Throughout December Blackfriars was exclusively serving food from their Christmas menu, which featured an array of festive classics with a couple of other options thrown in.
We pulled our complimentary crackers and nibbled on the rye sourdough bread which was brought to our table by one of the friendly waiters who served us. As they make their own bread and run bread-making workshops in their new purpose-built cookery school upstairs, you’d expect the bread to be good – which it was. A great start to proceedings. As I’m pregnant and the Mr was driving we ordered a couple of soft drinks and browsed the menu.
The starters featured retro classics such as prawn cocktail, game terrine and smoked salmon, but we fancied something different so I went for homemade black pudding with crispy onions and brown sauce and the Mr wanted to go for Scottish scallops, cauliflower purée and crispy bacon but was told that with it being the last day of the festive menu they were out of scallops. He went for the classic prawn cocktail instead.
The festive menu was £28 for a 3 course lunch, which is £10 more than their standard set lunch menu. Kids can have half portions of the main courses or fish/chicken and chips, sausage and mash or cheesy tomato pasta (£6 each or £9 including cordial & a scoop of ice cream). LD settled on fish and chips while I went for North Sea smoked haddock wellington, winter greens and hollandaise and the Mr chose roast goose, red cabbage and roasted Cox apple (£4 supplement).
The starters were served promptly and my homemade black pudding was well seasoned and really flavoursome, with both fried and pickled onions adding interest to an otherwise simple dish. The Mr’s prawn cocktail was simply a good version of the classic, with the obligatory shredded iceberg and not a lot else.
We were then told that fish and chips weren’t available, which was a bit tricky to convey to three year old with his heart set on it. Luckily he was persuaded to have some cheesy pasta instead.
Our mains arrived looking great and we were excited to tuck in. Both came with roast potatoes, assorted veg and Yorkshire puddings much like (I presume) their Sunday lunch. My smoked haddock wellington reminded me of salmon en croute much more so than wellington. It was basically a piece of smoked fish covered in puff pastry and drizzled with a creamy sauce. It was nice if a little dry, and more of the sauce would’ve been welcome. The veg was good but the greens would’ve benefitted from a touch of garlic or some fennel seeds, or something to elevate them and inject a bit more flavour. When you’re not covering everything with gravy the individual components need to fend for themselves and this was just missing a little something.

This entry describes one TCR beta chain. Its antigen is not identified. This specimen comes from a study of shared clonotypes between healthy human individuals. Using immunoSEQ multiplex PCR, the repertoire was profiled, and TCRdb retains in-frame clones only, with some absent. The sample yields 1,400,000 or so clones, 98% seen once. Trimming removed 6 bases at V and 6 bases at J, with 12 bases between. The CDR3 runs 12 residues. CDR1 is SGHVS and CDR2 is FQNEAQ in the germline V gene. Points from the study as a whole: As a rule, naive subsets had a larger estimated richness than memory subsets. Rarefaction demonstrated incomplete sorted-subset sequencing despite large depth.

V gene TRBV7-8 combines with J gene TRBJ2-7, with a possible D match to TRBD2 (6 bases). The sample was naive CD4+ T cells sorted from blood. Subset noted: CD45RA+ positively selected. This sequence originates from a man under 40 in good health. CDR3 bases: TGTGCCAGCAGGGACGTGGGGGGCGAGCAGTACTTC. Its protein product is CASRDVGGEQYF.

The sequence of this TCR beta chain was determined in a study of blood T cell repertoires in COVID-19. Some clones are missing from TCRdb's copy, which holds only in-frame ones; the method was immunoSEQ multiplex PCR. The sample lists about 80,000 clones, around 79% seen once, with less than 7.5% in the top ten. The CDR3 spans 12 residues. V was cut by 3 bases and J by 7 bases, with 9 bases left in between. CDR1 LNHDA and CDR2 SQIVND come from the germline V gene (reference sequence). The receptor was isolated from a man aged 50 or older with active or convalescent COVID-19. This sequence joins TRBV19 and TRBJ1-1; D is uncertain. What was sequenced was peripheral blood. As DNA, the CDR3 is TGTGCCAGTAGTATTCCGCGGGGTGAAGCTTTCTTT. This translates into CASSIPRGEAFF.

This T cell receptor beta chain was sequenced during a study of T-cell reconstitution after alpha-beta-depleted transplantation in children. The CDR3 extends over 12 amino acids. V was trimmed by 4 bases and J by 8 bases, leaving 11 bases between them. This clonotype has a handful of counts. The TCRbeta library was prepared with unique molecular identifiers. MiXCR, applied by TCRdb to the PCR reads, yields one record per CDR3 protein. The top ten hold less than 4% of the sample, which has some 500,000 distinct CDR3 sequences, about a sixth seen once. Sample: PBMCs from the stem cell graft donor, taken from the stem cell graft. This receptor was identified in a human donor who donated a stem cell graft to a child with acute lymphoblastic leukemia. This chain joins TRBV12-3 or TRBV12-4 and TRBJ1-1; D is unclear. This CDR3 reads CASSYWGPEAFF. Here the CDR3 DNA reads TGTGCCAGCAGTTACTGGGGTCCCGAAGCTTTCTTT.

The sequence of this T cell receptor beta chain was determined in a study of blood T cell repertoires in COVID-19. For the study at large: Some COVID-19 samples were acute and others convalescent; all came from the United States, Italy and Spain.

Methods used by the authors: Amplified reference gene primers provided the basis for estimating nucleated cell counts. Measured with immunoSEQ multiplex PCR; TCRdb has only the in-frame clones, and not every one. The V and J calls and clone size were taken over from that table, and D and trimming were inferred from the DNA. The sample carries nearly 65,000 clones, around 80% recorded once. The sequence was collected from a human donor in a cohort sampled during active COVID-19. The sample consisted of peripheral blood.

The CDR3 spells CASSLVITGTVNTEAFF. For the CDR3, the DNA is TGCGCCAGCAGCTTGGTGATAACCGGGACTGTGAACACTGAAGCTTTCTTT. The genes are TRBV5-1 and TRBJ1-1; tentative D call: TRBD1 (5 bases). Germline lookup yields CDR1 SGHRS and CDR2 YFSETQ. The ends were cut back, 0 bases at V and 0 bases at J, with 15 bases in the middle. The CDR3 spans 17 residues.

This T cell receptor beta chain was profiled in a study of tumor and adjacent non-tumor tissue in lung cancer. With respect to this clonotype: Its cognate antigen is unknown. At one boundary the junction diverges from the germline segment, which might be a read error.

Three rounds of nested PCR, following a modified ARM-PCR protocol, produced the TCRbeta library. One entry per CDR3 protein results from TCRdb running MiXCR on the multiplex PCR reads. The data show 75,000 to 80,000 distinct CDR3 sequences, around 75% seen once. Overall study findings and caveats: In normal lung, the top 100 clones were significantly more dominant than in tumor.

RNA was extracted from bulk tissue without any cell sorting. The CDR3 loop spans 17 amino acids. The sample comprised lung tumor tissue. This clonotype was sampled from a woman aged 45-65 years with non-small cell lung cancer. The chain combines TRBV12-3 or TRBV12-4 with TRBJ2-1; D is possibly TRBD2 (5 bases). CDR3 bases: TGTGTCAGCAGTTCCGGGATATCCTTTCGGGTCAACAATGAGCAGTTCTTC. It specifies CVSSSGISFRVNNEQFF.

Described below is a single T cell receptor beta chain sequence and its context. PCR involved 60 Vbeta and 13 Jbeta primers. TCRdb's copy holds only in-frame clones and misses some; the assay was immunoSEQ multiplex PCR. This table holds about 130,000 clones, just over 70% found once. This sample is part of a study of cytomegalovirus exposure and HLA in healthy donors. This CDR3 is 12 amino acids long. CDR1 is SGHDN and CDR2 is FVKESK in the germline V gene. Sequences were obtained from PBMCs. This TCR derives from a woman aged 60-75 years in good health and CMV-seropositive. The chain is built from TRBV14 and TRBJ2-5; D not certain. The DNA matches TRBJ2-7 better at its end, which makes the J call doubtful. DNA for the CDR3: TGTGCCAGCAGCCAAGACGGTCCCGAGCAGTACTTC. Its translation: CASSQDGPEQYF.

The Mr found his goose to be a bit on the tough side and felt it could’ve benefitted from a slower cook, he felt it tasted pan fried. He enjoyed his accompaniments, especially the red cabbage but found the Yorkshires to be a little dense. I disagreed, enjoying them immensely – everyone has their opinion when it comes to Yorkshires!
LD polished off his cheesy pasta in no time, clearly happy with his second choice.
I had a look around the cosy restaurant and rooms upstairs. They hold various events in their new tasting room and cookery school including cheese and wine matching, chocolate making and seafood and fish cookery lessons. I’ve been to one of their medieval banquets in the hall next door, which was good fun and it’s great to see a venue thinking outside the box and utilising their space. Click here to view the list of what’s on this year: Events 2018.
For dessert there were no lactose free options on the menu for the Mr but they were happy to adapt one and offer a plum crumble with sorbet instead of vanilla ice cream. I went for an old favourite; classic crème brûlée with nutmeg shortbread and LD asked for his favourite: ‘white’ ice cream.
My crème brulee was delicious and I polished off the lot. Perhaps not quite as good as Café 21 but certainly up there; with creamy, vanilla flavoured custard coated in a thick, crisp layer of burnt caramel. The homemade shortbread was a good accompaniment, great for dunking in. The Mr found his crumble a little tart, but otherwise pleasant and LD gave his vanilla ice cream a big thumbs up.
Blackfriars is a Newcastle institution and a must-visit for many. Their sister restaurant Dobson and Parnell on the quayside got 5/5 from us for their inventive use of flavours and ingredients. We were expecting Blackfriars to delight us on a similar level, but it just wasn’t up to D&P standards, which is a pity. A few tweaks and things could be amazing, it just felt like creativity in the kitchen wasn’t 100%, and though perfectly pleasant it didn’t have the ‘wow’ factor a place like Blackfriars ought to have.
We were provided with a complimentary meal for the purposes of this review, however the opinions expressed in this article are honest and true to experience.